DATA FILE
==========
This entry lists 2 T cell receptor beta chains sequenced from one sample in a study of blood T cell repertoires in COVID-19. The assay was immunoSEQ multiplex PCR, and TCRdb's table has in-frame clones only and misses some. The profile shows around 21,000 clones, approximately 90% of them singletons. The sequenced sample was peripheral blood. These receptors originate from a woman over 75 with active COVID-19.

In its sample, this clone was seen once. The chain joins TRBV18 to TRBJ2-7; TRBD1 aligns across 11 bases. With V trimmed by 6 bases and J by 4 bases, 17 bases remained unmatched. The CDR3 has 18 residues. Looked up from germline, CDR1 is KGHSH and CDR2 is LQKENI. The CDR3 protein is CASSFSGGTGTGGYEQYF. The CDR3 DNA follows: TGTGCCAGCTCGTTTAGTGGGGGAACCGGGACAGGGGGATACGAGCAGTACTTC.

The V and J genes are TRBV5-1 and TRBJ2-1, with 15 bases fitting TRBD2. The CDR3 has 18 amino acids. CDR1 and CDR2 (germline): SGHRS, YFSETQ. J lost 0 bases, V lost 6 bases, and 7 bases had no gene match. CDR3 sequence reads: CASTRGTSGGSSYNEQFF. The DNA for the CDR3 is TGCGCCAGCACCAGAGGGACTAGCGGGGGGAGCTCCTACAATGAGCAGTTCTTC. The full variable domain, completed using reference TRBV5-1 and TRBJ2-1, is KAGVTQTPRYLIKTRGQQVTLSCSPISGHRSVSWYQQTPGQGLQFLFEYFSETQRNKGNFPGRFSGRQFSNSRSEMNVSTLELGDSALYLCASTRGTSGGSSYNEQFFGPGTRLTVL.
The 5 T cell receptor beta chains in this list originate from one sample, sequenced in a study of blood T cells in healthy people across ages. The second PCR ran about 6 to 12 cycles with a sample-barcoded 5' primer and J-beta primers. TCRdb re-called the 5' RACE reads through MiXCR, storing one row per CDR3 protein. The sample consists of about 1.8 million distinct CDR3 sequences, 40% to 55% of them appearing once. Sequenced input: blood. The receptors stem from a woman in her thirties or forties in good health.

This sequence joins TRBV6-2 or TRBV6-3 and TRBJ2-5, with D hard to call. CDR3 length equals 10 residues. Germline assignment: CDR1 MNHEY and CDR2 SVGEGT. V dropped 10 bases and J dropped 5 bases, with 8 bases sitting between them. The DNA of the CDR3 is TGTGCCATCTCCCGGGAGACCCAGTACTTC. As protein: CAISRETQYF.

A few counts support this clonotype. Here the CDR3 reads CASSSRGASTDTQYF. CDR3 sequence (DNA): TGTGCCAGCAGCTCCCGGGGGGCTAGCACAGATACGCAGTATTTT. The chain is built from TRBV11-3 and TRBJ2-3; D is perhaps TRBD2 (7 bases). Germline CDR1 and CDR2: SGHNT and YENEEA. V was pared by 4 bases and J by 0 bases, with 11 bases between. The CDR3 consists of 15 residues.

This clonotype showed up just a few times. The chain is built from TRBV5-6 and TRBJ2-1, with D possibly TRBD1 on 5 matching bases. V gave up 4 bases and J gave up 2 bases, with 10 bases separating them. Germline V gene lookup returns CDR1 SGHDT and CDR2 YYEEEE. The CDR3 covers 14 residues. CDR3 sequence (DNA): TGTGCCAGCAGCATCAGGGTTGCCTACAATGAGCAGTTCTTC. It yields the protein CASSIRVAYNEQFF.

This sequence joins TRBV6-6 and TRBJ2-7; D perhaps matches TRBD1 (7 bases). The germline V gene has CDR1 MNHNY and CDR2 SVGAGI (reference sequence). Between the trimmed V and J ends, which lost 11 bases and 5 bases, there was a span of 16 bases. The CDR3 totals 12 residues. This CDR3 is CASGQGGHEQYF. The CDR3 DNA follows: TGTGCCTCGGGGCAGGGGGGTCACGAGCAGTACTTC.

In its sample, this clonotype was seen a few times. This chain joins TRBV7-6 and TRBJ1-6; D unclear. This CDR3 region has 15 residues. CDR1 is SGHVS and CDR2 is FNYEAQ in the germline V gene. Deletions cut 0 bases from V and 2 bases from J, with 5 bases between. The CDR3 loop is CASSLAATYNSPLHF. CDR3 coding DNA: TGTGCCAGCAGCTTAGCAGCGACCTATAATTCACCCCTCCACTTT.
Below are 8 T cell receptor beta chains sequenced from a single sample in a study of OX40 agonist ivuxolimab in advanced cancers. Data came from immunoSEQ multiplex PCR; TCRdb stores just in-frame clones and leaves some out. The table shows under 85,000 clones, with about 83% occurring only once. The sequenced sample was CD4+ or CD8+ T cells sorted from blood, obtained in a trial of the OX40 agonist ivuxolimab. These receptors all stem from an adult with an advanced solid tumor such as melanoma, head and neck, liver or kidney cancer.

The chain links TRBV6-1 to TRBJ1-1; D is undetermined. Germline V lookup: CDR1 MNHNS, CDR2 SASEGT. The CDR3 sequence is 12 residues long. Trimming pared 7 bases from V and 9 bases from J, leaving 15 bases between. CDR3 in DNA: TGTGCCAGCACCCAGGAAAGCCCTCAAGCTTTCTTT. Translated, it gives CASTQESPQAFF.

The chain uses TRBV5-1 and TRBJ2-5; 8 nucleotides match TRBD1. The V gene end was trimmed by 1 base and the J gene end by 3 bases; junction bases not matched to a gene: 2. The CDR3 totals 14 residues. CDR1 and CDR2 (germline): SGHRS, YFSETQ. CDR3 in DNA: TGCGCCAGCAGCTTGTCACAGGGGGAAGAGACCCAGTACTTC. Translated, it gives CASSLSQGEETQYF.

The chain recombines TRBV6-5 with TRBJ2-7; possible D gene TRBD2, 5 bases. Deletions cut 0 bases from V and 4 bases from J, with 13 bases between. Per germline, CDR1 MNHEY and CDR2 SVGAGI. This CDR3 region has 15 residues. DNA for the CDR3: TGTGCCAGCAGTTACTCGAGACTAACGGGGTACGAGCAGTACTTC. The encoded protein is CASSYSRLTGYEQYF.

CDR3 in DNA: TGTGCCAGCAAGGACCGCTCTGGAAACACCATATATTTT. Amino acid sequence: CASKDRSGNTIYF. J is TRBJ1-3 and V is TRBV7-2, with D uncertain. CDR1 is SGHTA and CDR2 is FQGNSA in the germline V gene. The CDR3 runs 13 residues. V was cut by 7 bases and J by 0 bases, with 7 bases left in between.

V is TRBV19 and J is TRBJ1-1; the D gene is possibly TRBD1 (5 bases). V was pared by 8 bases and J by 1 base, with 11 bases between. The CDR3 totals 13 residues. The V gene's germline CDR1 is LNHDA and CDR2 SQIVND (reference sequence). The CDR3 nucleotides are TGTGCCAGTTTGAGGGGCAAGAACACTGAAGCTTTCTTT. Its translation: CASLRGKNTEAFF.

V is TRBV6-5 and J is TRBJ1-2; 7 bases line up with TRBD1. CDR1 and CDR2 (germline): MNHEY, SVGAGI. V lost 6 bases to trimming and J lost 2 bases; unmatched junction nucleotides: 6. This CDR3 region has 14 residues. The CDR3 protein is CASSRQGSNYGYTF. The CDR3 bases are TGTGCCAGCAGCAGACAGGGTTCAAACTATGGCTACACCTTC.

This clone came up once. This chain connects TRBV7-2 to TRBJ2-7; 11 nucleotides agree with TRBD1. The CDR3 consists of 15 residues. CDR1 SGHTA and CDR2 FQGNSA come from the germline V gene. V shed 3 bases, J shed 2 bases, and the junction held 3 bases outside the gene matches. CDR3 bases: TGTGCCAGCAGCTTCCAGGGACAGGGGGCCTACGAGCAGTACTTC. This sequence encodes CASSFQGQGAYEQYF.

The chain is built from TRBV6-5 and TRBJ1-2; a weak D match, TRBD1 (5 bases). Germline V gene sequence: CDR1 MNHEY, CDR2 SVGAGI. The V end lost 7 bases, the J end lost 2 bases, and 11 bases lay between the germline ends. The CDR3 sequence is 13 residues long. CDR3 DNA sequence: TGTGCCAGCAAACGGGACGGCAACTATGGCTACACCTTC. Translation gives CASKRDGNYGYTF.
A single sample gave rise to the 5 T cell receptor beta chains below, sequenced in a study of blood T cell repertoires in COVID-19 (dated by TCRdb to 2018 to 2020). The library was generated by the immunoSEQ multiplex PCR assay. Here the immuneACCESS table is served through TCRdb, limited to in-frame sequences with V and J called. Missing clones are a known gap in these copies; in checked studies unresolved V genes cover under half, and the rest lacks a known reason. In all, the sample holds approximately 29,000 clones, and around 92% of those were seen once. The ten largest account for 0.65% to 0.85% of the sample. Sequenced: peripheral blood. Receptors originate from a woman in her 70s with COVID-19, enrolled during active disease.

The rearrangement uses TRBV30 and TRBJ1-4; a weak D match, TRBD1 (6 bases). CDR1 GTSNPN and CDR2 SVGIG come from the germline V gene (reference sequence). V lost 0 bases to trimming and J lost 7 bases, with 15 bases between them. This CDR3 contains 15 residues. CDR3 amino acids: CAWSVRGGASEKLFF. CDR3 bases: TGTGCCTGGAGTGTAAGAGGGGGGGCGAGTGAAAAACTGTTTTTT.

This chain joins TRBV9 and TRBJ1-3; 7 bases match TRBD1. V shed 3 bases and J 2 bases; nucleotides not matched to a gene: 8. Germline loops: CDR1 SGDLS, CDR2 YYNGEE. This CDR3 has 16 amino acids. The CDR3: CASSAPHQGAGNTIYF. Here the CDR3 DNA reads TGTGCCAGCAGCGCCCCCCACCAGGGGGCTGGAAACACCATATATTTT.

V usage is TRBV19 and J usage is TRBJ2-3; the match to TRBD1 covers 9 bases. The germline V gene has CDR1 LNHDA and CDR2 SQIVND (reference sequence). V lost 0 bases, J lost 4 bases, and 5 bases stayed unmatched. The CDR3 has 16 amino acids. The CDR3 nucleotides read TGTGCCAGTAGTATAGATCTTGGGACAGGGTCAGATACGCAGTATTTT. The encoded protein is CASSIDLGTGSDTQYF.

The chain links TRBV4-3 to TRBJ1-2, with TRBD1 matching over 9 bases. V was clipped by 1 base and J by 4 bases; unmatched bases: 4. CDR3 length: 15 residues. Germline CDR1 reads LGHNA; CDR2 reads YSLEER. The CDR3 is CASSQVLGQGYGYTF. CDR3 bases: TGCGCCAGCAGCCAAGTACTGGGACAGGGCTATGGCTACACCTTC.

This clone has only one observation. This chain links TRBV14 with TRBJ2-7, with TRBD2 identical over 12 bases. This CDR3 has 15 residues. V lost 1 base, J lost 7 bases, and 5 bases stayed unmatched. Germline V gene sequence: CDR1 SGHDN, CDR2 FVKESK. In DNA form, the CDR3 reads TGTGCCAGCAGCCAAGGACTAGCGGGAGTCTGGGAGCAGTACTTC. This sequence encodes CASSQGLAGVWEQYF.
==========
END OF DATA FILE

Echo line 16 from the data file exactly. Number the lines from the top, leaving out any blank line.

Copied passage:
V is TRBV6-5 and J is TRBJ1-2; 7 bases line up with TRBD1. CDR1 and CDR2 (germline): MNHEY, SVGAGI. V lost 6 bases to trimming and J lost 2 bases; unmatched junction nucleotides: 6. This CDR3 region has 14 residues. The CDR3 protein is CASSRQGSNYGYTF. The CDR3 bases are TGTGCCAGCAGCAGACAGGGTTCAAACTATGGCTACACCTTC.